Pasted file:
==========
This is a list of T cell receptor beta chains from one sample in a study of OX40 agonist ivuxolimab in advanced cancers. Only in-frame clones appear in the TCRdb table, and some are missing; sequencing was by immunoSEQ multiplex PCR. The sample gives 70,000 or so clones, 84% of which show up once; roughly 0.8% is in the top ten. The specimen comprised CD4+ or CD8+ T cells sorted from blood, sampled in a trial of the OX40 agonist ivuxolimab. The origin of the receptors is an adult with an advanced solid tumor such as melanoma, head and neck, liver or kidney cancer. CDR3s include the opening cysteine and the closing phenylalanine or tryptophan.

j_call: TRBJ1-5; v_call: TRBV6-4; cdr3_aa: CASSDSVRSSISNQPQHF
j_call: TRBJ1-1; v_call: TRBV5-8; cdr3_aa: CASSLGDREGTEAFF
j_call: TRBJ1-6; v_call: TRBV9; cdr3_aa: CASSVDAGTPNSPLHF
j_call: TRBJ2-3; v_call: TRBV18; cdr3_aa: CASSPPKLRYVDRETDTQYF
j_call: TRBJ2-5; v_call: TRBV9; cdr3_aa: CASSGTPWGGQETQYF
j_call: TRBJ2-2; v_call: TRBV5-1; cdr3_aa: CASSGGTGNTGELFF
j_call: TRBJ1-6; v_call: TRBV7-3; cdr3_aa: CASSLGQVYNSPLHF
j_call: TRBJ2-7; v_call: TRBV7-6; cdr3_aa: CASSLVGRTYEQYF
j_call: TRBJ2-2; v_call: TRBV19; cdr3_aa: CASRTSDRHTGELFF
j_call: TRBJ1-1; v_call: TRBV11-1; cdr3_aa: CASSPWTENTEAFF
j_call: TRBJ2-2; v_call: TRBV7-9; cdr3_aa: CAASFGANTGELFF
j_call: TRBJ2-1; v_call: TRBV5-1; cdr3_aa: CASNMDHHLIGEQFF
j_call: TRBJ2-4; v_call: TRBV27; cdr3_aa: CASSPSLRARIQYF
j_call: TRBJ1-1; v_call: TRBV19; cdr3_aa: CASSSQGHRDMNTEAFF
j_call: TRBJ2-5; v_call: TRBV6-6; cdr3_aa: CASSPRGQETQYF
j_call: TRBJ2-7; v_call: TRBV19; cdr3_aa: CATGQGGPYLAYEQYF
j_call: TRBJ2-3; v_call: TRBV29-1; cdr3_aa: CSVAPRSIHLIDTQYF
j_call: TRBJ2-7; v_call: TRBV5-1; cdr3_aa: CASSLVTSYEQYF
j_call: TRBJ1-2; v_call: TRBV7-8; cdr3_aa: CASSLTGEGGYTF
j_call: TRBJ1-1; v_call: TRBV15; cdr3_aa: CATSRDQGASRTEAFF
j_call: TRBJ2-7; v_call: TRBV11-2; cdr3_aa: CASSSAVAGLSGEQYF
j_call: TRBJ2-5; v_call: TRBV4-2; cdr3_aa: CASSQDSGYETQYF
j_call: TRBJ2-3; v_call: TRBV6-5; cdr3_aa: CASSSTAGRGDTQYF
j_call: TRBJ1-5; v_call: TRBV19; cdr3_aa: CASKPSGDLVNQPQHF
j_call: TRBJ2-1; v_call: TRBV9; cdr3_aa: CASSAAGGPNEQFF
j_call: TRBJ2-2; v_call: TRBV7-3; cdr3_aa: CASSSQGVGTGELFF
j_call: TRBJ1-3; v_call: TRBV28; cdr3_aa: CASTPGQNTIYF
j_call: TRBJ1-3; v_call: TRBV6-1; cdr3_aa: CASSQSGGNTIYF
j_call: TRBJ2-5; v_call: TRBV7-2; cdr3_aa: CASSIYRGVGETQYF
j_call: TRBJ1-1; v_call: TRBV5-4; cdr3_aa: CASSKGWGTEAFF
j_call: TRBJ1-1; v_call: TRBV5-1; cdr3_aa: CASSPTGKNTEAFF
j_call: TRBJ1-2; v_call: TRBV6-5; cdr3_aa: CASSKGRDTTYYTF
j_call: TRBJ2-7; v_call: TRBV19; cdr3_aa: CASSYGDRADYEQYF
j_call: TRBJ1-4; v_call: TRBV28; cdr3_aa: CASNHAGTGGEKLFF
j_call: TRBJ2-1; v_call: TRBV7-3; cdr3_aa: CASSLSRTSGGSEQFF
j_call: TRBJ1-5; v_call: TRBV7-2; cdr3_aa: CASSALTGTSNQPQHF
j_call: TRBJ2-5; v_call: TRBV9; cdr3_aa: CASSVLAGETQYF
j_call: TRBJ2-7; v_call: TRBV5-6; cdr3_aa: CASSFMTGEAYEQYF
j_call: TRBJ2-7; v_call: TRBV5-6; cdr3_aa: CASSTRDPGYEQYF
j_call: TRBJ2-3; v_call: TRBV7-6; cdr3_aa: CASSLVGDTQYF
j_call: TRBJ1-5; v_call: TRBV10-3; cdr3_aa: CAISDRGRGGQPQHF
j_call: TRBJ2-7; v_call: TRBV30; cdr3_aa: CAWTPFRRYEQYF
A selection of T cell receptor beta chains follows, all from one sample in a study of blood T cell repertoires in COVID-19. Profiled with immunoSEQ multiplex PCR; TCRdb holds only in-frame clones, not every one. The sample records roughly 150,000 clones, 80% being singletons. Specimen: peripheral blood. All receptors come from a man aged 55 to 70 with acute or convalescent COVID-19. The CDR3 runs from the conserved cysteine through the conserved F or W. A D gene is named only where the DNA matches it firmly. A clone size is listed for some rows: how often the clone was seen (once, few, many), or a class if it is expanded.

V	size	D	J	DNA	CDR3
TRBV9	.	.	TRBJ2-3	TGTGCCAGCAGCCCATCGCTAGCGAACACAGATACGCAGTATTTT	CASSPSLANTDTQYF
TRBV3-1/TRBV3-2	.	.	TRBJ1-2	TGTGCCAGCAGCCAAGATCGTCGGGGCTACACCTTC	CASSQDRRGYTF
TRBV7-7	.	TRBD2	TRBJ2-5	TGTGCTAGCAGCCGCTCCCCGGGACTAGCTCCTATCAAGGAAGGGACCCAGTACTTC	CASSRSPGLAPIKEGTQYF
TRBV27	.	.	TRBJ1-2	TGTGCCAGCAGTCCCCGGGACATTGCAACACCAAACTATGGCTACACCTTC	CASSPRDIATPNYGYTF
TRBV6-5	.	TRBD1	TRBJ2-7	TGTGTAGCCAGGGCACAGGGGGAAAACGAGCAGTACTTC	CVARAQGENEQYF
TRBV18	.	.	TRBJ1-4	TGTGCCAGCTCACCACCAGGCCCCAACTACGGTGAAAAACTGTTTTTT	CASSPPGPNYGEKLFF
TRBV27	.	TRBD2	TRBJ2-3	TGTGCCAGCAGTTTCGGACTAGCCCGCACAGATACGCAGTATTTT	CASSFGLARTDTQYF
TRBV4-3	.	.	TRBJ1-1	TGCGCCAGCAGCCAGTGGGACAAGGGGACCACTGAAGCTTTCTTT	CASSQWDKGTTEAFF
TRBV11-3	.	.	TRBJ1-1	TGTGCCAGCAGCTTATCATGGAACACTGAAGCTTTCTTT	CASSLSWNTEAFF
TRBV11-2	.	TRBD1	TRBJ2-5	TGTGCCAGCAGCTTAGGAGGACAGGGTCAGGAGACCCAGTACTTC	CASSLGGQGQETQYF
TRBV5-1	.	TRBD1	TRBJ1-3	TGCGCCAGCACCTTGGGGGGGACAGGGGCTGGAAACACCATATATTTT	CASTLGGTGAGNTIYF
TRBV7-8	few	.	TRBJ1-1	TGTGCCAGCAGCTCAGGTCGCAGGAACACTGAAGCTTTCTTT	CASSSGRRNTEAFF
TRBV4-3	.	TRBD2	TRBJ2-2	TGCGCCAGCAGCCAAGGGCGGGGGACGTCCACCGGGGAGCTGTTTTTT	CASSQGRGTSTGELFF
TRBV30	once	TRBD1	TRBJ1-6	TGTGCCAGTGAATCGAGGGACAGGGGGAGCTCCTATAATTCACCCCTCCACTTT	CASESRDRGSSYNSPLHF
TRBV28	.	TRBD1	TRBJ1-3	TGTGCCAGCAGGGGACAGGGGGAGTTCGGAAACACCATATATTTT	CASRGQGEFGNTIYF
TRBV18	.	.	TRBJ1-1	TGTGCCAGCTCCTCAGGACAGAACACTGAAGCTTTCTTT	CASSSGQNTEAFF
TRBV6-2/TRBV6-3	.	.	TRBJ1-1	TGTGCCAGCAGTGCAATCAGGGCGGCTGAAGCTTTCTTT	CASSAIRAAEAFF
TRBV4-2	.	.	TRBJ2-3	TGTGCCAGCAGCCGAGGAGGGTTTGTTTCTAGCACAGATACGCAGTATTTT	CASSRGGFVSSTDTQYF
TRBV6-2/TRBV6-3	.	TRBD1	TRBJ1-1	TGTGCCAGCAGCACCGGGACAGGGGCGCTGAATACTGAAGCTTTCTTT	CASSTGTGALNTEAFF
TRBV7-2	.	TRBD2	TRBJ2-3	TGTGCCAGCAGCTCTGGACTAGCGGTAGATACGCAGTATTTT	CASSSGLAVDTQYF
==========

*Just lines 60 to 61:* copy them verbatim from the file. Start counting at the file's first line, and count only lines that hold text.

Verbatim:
TRBV28	.	TRBD1	TRBJ1-3	TGTGCCAGCAGGGGACAGGGGGAGTTCGGAAACACCATATATTTT	CASRGQGEFGNTIYF
TRBV18	.	.	TRBJ1-1	TGTGCCAGCTCCTCAGGACAGAACACTGAAGCTTTCTTT	CASSSGQNTEAFF